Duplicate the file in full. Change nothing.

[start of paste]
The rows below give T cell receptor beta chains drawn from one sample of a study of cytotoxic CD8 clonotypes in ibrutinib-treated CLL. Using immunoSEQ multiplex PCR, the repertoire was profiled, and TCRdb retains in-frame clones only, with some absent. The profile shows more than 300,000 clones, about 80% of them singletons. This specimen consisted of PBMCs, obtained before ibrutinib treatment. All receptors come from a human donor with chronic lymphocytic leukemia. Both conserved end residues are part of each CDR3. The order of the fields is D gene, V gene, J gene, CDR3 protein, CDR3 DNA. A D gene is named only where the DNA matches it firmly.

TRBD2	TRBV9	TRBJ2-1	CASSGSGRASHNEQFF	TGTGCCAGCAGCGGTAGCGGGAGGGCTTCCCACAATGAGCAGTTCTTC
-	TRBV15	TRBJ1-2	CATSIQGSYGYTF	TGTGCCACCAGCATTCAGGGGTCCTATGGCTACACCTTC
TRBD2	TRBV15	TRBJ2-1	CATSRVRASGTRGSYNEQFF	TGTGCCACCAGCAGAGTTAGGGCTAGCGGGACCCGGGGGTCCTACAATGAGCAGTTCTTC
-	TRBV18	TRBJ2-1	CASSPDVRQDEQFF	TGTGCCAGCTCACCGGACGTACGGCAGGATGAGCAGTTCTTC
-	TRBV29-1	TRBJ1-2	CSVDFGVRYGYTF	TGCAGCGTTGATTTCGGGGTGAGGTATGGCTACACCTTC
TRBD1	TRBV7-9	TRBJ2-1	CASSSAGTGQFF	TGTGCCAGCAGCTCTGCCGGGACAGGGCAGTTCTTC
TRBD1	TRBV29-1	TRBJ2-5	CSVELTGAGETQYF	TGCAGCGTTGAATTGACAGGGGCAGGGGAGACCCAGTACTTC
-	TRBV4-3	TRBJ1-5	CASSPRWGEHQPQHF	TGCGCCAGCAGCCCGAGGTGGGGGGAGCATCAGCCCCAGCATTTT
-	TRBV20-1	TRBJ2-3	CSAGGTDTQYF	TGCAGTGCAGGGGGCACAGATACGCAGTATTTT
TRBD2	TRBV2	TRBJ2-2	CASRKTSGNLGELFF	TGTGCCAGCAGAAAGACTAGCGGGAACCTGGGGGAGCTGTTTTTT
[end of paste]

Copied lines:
The rows below give T cell receptor beta chains drawn from one sample of a study of cytotoxic CD8 clonotypes in ibrutinib-treated CLL. Using immunoSEQ multiplex PCR, the repertoire was profiled, and TCRdb retains in-frame clones only, with some absent. The profile shows more than 300,000 clones, about 80% of them singletons. This specimen consisted of PBMCs, obtained before ibrutinib treatment. All receptors come from a human donor with chronic lymphocytic leukemia. Both conserved end residues are part of each CDR3. The order of the fields is D gene, V gene, J gene, CDR3 protein, CDR3 DNA. A D gene is named only where the DNA matches it firmly.

TRBD2	TRBV9	TRBJ2-1	CASSGSGRASHNEQFF	TGTGCCAGCAGCGGTAGCGGGAGGGCTTCCCACAATGAGCAGTTCTTC
-	TRBV15	TRBJ1-2	CATSIQGSYGYTF	TGTGCCACCAGCATTCAGGGGTCCTATGGCTACACCTTC
TRBD2	TRBV15	TRBJ2-1	CATSRVRASGTRGSYNEQFF	TGTGCCACCAGCAGAGTTAGGGCTAGCGGGACCCGGGGGTCCTACAATGAGCAGTTCTTC
-	TRBV18	TRBJ2-1	CASSPDVRQDEQFF	TGTGCCAGCTCACCGGACGTACGGCAGGATGAGCAGTTCTTC
-	TRBV29-1	TRBJ1-2	CSVDFGVRYGYTF	TGCAGCGTTGATTTCGGGGTGAGGTATGGCTACACCTTC
TRBD1	TRBV7-9	TRBJ2-1	CASSSAGTGQFF	TGTGCCAGCAGCTCTGCCGGGACAGGGCAGTTCTTC
TRBD1	TRBV29-1	TRBJ2-5	CSVELTGAGETQYF	TGCAGCGTTGAATTGACAGGGGCAGGGGAGACCCAGTACTTC
-	TRBV4-3	TRBJ1-5	CASSPRWGEHQPQHF	TGCGCCAGCAGCCCGAGGTGGGGGGAGCATCAGCCCCAGCATTTT
-	TRBV20-1	TRBJ2-3	CSAGGTDTQYF	TGCAGTGCAGGGGGCACAGATACGCAGTATTTT
TRBD2	TRBV2	TRBJ2-2	CASRKTSGNLGELFF	TGTGCCAGCAGAAAGACTAGCGGGAACCTGGGGGAGCTGTTTTTT